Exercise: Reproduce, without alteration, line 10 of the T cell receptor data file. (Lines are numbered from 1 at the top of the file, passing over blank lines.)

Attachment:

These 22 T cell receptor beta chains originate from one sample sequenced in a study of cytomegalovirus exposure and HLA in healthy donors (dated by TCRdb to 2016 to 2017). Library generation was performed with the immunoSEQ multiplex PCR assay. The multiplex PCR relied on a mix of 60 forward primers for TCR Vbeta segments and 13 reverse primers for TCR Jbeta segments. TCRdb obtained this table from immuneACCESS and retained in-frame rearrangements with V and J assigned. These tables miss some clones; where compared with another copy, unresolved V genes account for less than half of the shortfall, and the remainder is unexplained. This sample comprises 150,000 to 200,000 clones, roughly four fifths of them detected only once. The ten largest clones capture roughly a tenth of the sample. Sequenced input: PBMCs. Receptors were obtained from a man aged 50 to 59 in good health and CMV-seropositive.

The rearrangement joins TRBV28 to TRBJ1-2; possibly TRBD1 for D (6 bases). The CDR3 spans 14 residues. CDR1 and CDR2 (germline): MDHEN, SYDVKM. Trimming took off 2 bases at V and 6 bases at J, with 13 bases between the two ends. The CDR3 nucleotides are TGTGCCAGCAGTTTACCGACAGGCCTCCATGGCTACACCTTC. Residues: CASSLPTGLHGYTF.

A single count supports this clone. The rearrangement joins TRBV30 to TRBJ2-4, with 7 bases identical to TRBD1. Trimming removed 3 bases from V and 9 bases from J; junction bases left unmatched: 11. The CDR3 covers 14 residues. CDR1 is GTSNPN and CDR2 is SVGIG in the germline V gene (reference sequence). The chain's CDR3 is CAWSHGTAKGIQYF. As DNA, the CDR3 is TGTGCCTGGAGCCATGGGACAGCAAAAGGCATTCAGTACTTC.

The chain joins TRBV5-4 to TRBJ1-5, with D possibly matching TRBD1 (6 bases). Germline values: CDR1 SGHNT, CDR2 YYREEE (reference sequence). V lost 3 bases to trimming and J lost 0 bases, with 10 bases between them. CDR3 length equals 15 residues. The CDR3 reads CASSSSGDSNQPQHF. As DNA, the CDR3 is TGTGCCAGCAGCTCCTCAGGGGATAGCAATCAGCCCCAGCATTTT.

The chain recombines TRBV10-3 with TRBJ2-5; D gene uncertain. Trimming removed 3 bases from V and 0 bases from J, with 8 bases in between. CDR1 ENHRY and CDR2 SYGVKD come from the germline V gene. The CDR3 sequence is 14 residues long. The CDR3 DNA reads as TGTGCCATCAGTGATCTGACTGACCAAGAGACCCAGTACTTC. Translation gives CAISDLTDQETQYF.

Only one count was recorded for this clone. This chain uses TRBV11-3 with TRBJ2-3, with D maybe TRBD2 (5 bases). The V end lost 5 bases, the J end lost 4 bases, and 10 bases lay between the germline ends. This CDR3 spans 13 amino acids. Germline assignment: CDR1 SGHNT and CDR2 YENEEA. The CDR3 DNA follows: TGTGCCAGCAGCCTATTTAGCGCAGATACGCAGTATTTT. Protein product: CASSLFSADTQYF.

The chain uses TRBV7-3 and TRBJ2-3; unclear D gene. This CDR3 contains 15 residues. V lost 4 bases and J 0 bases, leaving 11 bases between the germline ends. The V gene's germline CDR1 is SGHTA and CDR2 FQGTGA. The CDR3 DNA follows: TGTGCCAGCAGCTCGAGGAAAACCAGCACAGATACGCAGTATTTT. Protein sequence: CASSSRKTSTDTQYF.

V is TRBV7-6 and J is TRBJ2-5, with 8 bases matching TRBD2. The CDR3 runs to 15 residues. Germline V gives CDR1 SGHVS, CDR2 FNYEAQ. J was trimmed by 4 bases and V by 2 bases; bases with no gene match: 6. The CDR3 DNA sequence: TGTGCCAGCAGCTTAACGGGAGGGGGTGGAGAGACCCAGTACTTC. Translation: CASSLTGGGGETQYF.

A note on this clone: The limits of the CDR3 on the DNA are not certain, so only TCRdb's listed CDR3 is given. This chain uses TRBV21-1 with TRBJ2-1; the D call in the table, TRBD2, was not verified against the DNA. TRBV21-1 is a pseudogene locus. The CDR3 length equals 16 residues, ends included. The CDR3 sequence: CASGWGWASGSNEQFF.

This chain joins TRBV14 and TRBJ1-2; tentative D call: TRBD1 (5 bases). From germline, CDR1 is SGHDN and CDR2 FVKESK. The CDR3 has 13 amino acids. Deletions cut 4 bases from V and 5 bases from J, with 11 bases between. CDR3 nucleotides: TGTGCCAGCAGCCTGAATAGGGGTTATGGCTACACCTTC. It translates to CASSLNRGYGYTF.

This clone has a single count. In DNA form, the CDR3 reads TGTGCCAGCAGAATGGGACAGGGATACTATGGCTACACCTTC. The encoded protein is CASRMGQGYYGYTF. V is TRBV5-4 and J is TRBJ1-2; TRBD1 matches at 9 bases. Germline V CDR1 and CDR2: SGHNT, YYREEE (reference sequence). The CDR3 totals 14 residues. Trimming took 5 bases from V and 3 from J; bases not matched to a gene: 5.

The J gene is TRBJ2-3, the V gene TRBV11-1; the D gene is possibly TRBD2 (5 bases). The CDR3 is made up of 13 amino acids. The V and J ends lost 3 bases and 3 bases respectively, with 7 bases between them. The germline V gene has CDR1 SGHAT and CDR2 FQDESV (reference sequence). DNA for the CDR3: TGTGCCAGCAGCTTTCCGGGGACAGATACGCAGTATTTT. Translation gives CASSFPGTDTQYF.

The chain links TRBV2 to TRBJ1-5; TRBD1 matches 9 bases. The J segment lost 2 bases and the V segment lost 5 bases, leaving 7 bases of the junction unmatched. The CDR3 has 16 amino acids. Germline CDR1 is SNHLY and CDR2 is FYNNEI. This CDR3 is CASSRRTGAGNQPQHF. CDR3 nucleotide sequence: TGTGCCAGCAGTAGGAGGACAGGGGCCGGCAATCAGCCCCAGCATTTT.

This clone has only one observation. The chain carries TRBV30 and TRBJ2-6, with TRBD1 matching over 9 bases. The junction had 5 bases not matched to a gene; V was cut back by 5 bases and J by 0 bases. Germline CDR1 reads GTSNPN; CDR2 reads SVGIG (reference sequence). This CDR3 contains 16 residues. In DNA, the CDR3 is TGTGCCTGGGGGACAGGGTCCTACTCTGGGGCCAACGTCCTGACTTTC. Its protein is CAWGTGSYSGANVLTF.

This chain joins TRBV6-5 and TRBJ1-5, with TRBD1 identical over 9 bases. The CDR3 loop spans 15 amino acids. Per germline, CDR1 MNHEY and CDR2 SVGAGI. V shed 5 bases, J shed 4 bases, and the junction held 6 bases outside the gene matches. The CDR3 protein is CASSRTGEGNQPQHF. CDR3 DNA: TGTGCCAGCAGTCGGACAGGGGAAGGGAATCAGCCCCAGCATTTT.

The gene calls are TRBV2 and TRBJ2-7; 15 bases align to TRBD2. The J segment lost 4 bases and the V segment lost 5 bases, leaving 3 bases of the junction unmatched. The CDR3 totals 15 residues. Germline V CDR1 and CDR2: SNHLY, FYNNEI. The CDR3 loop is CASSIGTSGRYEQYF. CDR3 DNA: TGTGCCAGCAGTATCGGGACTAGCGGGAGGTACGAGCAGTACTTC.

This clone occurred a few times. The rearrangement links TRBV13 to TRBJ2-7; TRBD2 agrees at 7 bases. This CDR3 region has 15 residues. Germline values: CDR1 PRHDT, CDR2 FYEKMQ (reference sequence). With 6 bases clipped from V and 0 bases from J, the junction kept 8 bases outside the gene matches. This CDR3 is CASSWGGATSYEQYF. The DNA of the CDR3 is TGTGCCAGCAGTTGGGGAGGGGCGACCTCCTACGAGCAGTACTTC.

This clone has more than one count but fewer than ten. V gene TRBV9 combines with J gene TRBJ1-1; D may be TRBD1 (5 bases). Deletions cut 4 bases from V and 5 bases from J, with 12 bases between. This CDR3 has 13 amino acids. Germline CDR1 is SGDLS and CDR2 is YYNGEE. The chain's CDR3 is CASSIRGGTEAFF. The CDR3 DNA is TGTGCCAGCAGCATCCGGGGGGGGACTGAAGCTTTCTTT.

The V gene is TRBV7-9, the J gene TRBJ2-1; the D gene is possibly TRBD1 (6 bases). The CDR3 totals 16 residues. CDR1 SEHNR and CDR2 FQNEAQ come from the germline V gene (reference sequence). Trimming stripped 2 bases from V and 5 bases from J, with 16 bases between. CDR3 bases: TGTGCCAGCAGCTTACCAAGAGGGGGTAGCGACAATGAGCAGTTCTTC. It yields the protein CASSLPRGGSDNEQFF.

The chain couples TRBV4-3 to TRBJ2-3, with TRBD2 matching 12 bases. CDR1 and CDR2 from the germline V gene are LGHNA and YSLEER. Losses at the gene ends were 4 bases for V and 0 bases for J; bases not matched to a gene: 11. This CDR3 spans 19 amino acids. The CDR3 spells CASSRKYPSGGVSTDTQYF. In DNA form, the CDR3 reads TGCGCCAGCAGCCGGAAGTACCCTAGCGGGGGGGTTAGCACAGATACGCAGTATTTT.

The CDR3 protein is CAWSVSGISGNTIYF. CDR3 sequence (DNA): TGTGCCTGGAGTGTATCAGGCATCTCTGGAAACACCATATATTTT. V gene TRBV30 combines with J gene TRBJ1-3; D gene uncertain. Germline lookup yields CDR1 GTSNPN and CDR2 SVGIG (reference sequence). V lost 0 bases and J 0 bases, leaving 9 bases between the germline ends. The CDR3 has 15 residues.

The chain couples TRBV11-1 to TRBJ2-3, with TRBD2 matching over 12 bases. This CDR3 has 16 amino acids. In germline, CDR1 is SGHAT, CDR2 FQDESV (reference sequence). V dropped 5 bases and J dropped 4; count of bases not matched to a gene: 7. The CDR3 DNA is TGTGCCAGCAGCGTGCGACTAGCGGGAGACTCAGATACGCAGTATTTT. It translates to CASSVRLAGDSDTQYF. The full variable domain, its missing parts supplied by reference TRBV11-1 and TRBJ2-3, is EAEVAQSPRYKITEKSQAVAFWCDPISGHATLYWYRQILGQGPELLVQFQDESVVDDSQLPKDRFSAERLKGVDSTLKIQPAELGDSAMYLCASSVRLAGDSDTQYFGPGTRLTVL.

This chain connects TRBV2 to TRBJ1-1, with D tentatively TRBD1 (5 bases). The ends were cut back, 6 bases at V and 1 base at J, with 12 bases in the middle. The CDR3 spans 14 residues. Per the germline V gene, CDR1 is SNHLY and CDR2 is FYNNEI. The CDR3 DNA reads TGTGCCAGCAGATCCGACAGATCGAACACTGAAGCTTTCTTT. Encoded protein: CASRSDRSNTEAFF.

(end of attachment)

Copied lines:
This chain joins TRBV14 and TRBJ1-2; tentative D call: TRBD1 (5 bases). From germline, CDR1 is SGHDN and CDR2 FVKESK. The CDR3 has 13 amino acids. Deletions cut 4 bases from V and 5 bases from J, with 11 bases between. CDR3 nucleotides: TGTGCCAGCAGCCTGAATAGGGGTTATGGCTACACCTTC. It translates to CASSLNRGYGYTF.